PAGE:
This doesn’t mean to get rid of all your landing pages! It’s not all or nothing. You can determine whether a landing page is needed based on the campaign’s goals.
Sometimes that means a landing page because landing pages offer an excellent opportunity to guide folks through your sales funnel and run A/B testing. Sometimes that might mean mixing it up on where you direct paid advertising traffic and sending users to your homepage or another page on your website to learn more about your brand.
Myth 3: You Can’t Have Outbound Links
This myth is kind of connected to the one above. Conventional belief is that you direct paid advertising traffic to a landing page (not your website) and then you convert them on the landing page (never sending them to a link to your website).
But we aren’t conventional. ?
The myth that getting people to leave your landing page means you’ll lose them as a customer is just that: a myth. This might have been true back in ye olde times of 2004, but the internet, and our tracking tools, have changed A LOT.
That means we can use tools like a Facebook tracker to retarget certain customers that have visited a landing page. Potential customers that leave your landing page aren’t lost because they may end up converting on your website or through retargeted marketing in the future.
Not giving your customers a link to your main website can also just be a hassle for the user. If they want to go to your website, they are going to do that, so why not give them a link? Your landing page design needs to think about the customer journey and what they are interested in seeing, not just what you want to show them.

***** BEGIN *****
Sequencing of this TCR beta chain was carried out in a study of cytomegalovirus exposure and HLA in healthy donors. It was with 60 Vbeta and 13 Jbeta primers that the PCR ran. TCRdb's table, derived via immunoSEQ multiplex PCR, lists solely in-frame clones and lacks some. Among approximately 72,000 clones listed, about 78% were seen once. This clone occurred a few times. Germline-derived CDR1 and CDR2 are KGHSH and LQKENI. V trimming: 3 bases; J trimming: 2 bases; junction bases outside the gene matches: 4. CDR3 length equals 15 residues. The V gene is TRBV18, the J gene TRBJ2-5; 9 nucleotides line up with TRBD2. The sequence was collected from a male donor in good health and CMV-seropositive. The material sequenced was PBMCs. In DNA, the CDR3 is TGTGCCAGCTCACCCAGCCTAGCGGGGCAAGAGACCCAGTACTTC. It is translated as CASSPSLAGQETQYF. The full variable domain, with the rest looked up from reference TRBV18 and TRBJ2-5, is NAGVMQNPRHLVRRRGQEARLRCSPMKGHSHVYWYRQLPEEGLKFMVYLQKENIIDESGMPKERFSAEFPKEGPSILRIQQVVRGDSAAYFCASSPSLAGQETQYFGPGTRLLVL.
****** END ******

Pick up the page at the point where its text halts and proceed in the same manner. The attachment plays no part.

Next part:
Myth 4: Pages Start Out Converting
Oh boy. This myth has ensnared a lot of people, even experienced online marketers.
Many digital marketing specialists believe that since they have built high converting landing pages before, and have followed similar methods to build a new landing page, that the new page should start converting at the same rate immediately.
But it doesn’t work like that.
The average conversion rate for all industries is just 2.35% on landing pages. That’s pretty paltry. So if you set up a landing page expecting a 50% conversion rate right off the bat, you might be disappointed.
The good news is that you don’t have to settle for average. You can run A/B testing on your landing page, remarketing campaigns, change the offer, or even change the design of the page. For example, you might be marketing housing solutions for elderly people. Asking right away for users to pick between two options — “Are you helping a loved one find housing” or “I’m looking for housing”— can help segment your users and show the most relevant content.
All of the above can help you increase your conversion rate, but realize that if you are starting out at 3%-5%, you’re already doing better than average! ?
When setting up a landing page or monitoring your PPC advertising performance, don’t fall for these myths. Instead, focus on user-friendly design and experience that guides potential customers towards conversion.
Over the course of your campaign, it will be helpful to engage in A/B testing to fine-tune your landing page. Something as small as changing a title or a photo may make a difference. Or your landing page may require much bigger changes, like altering the offer. Practice conversion rate optimization (CRO) on your landing page, homepage, and website pages to maximize your opportunity for conversion.
Need more help with your landing pages? Let’s chat!